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UC Researcher Examines ‘Spatial Sermon’ Offered by the Creation Museum


A new journal article explores how buildings can be utilized to communicate messages to their visitors.

Date: 4/2/2013 2:53:00 PM
By: Dawn Fuller
Phone: (513) 556-1823
Photos By: Dottie Stover

UC ingot   A new article published by a University of Cincinnati communication researcher explores how brick and mortar can communicate messages that cut to the soul. The examination – highlighting Kentucky’s Creation Museum – is published this month in the journal, Rhetoric and Public Affairs.
John Lynch
John Lynch, UC associate professor of communication



The essay by John Lynch, a UC associate professor of communication, is an analysis – citing scholars of religion and philosophy – into what Lynch calls the rhetoric of conversion.

Located in Petersburg, Ky., the $27 million, 70,000 square-foot Creation Museum was founded by Answers in Genesis, a biblical apologetics ministry. The museum promotes that its “walk through history” has the features of a modern natural history museum, but counters the theory of evolution that is communicated by those institutions.

Instead, Lynch describes the museum as an “experiential landscape” offering a “spatial sermon” that utilizes movement and visual cues to guide visitors along the path of religious conversion.

“The Creation Museum is a spatial sermon where visitors learn the ‘correct’ subject position to take toward the Bible, the creation story and evolution, as they move through the museum space,” states Lynch. “Intellectual concerns about cosmology and biology are transformed into a personal choice between two dichotomous views of the world: one based in the Bible and the other based solely in human reason.”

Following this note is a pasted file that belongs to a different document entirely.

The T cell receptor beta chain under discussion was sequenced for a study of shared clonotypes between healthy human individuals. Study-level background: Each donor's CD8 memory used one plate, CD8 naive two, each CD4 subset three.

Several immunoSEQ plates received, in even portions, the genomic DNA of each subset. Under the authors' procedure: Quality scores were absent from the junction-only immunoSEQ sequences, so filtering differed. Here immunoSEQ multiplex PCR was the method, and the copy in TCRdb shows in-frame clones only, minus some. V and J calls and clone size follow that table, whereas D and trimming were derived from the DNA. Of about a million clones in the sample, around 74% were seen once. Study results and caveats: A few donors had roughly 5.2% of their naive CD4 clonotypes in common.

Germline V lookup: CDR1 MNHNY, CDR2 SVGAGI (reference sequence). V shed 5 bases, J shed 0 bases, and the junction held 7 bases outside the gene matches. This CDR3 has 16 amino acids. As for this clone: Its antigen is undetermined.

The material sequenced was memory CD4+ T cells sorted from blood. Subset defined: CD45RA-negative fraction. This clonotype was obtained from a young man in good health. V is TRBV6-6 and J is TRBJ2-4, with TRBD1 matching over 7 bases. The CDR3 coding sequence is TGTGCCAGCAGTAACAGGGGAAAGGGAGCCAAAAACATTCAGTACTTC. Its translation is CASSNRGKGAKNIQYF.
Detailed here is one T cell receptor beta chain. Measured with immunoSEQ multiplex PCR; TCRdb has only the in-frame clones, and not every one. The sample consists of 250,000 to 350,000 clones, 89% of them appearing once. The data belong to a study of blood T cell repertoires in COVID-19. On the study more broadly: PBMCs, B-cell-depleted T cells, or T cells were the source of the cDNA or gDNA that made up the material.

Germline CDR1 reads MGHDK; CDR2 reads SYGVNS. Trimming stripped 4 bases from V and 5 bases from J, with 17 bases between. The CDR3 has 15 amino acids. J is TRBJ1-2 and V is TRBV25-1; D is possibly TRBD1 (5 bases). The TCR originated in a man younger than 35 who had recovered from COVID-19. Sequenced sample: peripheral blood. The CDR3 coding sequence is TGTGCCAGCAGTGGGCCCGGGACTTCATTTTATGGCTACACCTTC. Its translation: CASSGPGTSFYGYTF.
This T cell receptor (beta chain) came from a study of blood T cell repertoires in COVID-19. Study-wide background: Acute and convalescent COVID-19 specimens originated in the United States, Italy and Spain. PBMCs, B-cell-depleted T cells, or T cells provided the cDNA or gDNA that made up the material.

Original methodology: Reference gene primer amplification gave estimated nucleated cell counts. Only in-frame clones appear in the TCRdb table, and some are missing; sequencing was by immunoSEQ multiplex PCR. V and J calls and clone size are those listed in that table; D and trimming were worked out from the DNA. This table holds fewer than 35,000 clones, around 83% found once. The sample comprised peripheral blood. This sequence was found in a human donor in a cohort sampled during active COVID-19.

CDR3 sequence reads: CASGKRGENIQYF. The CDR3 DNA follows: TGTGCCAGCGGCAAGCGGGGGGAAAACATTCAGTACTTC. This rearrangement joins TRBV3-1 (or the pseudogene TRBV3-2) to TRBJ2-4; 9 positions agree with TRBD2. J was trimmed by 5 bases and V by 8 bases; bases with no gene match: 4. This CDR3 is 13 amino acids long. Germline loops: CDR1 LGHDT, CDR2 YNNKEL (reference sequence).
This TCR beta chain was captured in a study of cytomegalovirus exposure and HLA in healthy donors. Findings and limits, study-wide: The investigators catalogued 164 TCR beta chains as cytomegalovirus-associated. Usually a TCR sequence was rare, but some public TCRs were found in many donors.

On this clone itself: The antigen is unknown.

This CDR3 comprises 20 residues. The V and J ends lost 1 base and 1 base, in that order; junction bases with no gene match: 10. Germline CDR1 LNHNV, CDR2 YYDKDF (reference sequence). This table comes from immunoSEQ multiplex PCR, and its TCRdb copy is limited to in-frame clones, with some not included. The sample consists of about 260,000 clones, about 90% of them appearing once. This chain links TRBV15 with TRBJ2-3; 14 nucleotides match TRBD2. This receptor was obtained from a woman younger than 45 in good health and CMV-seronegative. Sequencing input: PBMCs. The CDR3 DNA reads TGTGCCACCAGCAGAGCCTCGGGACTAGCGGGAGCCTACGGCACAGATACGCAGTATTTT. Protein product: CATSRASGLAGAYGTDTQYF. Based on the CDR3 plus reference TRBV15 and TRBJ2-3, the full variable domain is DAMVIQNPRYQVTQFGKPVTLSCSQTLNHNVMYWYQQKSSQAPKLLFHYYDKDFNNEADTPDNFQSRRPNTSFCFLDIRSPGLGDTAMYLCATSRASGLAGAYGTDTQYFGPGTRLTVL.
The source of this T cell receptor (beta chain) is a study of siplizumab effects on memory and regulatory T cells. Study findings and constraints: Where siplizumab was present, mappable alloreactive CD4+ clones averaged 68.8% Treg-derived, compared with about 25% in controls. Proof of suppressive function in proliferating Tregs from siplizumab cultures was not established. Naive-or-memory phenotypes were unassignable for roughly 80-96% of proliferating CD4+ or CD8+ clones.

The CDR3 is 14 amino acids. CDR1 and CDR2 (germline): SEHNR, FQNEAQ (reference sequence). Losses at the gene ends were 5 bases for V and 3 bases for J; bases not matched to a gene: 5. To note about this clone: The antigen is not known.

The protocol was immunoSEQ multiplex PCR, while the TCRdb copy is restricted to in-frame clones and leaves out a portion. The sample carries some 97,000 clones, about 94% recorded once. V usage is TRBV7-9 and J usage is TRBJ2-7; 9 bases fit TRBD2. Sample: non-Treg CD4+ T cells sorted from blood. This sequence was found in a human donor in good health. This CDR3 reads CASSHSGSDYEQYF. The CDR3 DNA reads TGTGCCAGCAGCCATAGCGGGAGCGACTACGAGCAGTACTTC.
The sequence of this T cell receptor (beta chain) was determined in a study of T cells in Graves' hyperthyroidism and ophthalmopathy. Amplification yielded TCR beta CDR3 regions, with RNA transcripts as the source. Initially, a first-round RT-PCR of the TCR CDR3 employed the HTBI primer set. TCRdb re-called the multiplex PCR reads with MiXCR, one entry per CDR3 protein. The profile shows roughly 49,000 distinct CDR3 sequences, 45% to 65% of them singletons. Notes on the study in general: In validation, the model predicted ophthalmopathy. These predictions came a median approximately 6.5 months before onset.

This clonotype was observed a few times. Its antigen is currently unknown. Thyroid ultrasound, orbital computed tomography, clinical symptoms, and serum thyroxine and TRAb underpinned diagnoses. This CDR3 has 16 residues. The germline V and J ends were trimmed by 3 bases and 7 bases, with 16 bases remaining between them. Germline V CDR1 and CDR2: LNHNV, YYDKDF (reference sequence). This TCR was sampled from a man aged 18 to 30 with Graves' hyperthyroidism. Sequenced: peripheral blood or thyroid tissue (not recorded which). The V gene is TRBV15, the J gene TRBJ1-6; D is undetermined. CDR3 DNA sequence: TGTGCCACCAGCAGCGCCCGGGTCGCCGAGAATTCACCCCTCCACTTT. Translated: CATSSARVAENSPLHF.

Lynch says museums – especially history museums – are meant to give audiences a point of view on the past and on why we need to care about that particular part of our past. “The environment is constructed by how you get from point-A to point-B. I think the Creation Museum is very much like that as well. Visitors are grounded by the story of the Bible from the moment they get in line and start moving through.”

Lynch adds that unlike other natural history and science museums which give visitors multiple options of moving through the exhibits, the Creation Museum holds no alternatives, but rather moves visitors through the “twisting path of human reason when it is bereft of faith to the brightly lit, straight path that is Young Earth Creationism.”

“Although the implied audience of the conversion narrative is the unconverted individual, the conversion narrative serves social and rhetorical functions for those who already believe, as well as those searching for the truth,” writes Lynch.
Museums, explain Lynch, hold a threefold rhetorical structure, in that first, they hold multi-layered texts that consider placement of artifacts, art, multimedia, etc.

Secondly, Lynch states that in addition to the physical location and landscape where a museum is located, the facilities must “inhabit a historical and cultural landscape,” including a set of associations and images that visitors bring as they visit the museum. Third, states Lynch, museums shape identity and perception.

“While not all visitors will assume the identity offered – they will not all become converts or might already be converted – the implied subject position for visitors throughout the site is that of a seeker – a potential convert – and the response of visitors to the museum and its claims about creationism and evolution will be formed in reaction to the identity they are offered,” writes Lynch.

Lynch's teaching and research interests focus on the rhetoric of science and medicine, especially on how the public understands science.

Published by Michigan State University Press, Rhetoric and Public Affairs is an interdisciplinary journal devoted to the history, theory and criticism of public discourse. The high-profile journal is one of the mainstay journals for humanities-inspired science communication.